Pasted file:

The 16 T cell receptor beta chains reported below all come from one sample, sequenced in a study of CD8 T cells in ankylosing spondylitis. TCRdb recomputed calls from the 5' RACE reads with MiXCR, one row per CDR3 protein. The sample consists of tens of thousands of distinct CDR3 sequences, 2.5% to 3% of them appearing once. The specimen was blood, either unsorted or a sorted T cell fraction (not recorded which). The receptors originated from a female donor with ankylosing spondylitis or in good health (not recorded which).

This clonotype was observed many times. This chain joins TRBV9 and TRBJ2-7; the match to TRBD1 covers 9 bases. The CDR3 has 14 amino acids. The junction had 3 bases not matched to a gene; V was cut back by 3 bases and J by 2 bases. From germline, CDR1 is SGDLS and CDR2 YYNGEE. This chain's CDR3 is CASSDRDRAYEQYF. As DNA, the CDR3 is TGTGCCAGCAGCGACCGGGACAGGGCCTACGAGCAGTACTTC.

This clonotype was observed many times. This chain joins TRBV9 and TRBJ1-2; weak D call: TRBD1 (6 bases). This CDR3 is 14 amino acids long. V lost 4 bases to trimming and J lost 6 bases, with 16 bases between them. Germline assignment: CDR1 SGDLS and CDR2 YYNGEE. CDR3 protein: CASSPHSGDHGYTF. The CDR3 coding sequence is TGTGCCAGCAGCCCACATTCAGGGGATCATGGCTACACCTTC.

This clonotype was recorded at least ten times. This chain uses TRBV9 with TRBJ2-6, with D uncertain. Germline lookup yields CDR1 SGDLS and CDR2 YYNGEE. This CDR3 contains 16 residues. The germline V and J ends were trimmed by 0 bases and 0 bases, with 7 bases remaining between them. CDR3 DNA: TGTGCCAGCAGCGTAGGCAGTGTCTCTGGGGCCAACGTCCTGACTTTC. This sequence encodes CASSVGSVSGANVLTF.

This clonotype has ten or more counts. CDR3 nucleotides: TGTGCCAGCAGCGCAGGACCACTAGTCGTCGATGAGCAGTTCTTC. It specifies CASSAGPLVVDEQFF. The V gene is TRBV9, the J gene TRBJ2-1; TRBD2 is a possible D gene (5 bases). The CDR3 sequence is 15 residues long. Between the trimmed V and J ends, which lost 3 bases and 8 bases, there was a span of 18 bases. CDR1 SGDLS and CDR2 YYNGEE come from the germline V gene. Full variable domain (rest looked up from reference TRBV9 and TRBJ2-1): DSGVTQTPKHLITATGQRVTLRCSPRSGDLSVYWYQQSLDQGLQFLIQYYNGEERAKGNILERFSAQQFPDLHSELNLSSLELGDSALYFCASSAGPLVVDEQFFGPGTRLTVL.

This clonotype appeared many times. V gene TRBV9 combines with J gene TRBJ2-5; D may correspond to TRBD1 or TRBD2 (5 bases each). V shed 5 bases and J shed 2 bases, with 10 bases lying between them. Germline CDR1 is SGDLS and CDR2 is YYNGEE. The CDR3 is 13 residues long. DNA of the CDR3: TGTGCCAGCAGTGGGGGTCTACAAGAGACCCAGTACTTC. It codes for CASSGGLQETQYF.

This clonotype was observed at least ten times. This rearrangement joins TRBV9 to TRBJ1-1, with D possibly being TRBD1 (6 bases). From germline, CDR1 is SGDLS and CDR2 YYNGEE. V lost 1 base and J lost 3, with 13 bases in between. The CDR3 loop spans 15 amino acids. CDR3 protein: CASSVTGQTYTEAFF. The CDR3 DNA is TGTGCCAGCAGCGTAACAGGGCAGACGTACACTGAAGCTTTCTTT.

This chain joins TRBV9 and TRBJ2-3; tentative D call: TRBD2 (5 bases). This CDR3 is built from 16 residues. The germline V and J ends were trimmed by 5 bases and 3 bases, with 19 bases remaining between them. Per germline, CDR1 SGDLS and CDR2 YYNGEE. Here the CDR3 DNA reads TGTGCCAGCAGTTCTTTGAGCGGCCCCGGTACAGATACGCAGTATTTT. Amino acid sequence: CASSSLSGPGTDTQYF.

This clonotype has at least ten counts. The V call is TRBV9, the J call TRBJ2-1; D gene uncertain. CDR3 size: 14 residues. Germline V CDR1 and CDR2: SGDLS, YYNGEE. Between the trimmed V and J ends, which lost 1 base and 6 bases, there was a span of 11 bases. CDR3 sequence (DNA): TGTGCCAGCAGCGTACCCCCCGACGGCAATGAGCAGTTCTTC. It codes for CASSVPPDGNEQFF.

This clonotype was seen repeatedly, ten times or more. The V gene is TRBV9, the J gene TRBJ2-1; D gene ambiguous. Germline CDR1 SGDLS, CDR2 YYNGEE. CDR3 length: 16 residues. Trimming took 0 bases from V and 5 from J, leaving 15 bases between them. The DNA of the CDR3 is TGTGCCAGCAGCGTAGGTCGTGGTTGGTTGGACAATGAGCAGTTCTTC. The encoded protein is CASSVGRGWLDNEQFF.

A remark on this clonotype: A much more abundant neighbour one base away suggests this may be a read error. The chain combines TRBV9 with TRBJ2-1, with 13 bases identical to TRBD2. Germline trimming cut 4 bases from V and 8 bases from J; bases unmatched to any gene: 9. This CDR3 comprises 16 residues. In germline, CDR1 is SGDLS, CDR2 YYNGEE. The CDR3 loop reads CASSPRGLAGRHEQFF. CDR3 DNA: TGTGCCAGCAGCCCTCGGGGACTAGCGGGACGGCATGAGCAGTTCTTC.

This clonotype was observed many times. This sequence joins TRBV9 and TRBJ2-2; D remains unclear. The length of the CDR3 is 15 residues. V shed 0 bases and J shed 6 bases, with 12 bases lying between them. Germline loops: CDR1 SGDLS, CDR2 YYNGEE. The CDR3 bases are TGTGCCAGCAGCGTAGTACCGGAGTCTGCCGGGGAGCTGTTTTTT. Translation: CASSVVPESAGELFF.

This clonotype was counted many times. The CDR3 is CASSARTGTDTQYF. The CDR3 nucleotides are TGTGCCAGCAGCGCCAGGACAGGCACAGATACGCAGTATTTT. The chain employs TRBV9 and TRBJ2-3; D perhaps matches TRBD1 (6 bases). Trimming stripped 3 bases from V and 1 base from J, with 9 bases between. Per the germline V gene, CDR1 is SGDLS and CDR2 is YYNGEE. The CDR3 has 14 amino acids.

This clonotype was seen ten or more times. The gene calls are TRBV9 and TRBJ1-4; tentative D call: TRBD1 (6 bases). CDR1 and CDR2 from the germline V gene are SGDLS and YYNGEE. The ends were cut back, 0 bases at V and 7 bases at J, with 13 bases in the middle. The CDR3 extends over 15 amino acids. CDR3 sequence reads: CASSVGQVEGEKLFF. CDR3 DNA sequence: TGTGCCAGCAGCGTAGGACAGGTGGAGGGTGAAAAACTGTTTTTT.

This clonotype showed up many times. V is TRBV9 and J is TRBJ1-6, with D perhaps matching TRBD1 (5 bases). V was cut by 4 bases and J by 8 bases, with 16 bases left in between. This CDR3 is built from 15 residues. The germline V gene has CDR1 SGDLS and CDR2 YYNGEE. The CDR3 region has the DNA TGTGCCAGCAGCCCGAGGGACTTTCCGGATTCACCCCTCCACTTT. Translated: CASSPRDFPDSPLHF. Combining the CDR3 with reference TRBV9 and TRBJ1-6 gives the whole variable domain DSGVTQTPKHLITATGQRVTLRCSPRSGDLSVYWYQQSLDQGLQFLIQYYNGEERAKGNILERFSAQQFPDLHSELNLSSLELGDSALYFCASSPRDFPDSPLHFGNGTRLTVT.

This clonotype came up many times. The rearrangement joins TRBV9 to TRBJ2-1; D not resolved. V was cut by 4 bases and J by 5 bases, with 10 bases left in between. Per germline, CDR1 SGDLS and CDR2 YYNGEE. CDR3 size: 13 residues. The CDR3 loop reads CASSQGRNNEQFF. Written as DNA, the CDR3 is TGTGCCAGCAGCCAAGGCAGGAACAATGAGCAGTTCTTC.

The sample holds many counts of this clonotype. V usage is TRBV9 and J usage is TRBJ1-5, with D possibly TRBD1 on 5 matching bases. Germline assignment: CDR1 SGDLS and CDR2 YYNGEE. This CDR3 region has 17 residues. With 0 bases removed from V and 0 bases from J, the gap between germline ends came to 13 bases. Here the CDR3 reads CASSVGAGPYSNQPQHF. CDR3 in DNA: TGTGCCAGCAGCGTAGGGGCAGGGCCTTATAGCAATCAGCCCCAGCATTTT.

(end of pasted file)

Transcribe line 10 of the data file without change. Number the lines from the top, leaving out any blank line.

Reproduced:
This clonotype was seen repeatedly, ten times or more. The V gene is TRBV9, the J gene TRBJ2-1; D gene ambiguous. Germline CDR1 SGDLS, CDR2 YYNGEE. CDR3 length: 16 residues. Trimming took 0 bases from V and 5 from J, leaving 15 bases between them. The DNA of the CDR3 is TGTGCCAGCAGCGTAGGTCGTGGTTGGTTGGACAATGAGCAGTTCTTC. The encoded protein is CASSVGRGWLDNEQFF.